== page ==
Juice here, peels there, fibers over there
They serve as fragrant fertilizer, basis for vegan meat substitutes and even raw material for sustainable fashion: the peels and fruit fibers left over from pressing orange juice. They are already being recycled – but not by default.
For a sustainable citrus supply chain
They serve as fragrant fertilizer, basis for vegan meat substitutes and even raw material for sustainable fashion: the peels and fruit fibers left over from pressing orange juice. They are already being recycled – but not by default. The “ImPUlSe” project, led by the University Duisburg-Essen (UDE, Germany), wants to change that and also aims to render the entire suppy chain for citrus fruits in the Mediterranean region more sustainable. A total of € 1.3 million in funding will be provided*, € 530,000 from the Federal Ministry of Education and Research will go to the UDE. Kick-off is on September 9.
“Innovation in the by-product supply chain of citrus in the Mediterranean area”, or ImPUlSe for short, is coordinated by the Centre for Logistics and Traffic (ZLV) at the UDE. From planting the seeds on the plantations to transporting them to the local supermarkets and recycling the peels and fibers – the international team wants to analyze and improve the processes by following the “triple bottom line” approach: All changes should be sustainable on an ecological, economic and social level.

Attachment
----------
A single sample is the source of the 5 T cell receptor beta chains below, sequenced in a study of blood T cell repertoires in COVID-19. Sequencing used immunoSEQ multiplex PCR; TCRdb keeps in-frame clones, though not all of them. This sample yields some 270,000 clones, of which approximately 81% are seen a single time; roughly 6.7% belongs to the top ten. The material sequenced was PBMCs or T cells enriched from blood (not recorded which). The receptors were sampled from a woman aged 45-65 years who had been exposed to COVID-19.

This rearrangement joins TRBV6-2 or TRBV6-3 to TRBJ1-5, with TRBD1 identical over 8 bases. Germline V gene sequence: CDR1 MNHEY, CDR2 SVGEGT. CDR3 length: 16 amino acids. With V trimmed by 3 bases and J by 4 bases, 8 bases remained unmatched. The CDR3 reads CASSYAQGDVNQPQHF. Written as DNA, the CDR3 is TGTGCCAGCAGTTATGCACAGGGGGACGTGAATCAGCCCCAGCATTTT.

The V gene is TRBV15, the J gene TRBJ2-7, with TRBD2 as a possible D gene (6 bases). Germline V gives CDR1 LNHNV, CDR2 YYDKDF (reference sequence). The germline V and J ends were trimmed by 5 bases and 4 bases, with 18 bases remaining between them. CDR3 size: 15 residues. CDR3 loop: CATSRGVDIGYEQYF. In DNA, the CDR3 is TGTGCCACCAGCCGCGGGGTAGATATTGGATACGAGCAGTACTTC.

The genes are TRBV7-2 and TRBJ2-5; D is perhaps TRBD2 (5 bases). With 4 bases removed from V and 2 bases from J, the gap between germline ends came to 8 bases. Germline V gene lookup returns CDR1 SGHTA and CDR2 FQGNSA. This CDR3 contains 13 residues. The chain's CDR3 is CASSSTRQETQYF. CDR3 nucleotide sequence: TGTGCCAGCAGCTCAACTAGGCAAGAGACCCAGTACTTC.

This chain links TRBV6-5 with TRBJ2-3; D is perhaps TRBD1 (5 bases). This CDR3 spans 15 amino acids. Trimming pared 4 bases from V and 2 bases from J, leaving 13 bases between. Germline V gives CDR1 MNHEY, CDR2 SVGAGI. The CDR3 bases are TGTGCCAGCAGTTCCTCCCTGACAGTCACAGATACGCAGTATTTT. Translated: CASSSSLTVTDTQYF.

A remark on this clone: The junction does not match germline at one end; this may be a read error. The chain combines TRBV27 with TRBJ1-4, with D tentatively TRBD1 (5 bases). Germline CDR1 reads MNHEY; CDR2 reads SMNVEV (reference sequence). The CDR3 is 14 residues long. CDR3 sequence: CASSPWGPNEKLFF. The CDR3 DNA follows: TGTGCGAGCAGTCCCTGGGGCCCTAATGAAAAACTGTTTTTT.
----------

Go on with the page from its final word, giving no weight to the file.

The four pilot projects are located in Algeria, Egypt, Tunisia and Turkey. Besides the UDE as coordinator, research institutions and companies from all countries are involved, as well as a research partner from France: “Different disciplines are working hand in hand here. Thus, we will not only improve existing products, but also develop new supply chains for citrus by-products and open up new markets for producers from the Mediterranean region. Eventually, we will publish our results on an online platform and make them available to everyone, especially consumers”, explains spokesperson Dr. Ani Melkonyan-Gottschalk, executive director of the ZLV.
This innovation platform is expected to encourage exchange between all participants – even beyond the duration of ImPUlSe. It is also a basis for researchers to assess the sustainability of the changes they have initiated. “We are developing an evaluation system that simulates different scenarios to facilitate work for decision-makers in agriculture, food processing, trade and politics”, says Melkonyan-Gottschalk.
In the long term, the interdisciplinary project aims to use and reuse resources more efficiently, develop digital solutions and establish more effective market mechanisms. As a result, the employment rate and quality of life in the Mediterranean region are expected to increase.
*EU funding within “Partnership for Research and Innovation in the Mediterranean Area” (PRIMA).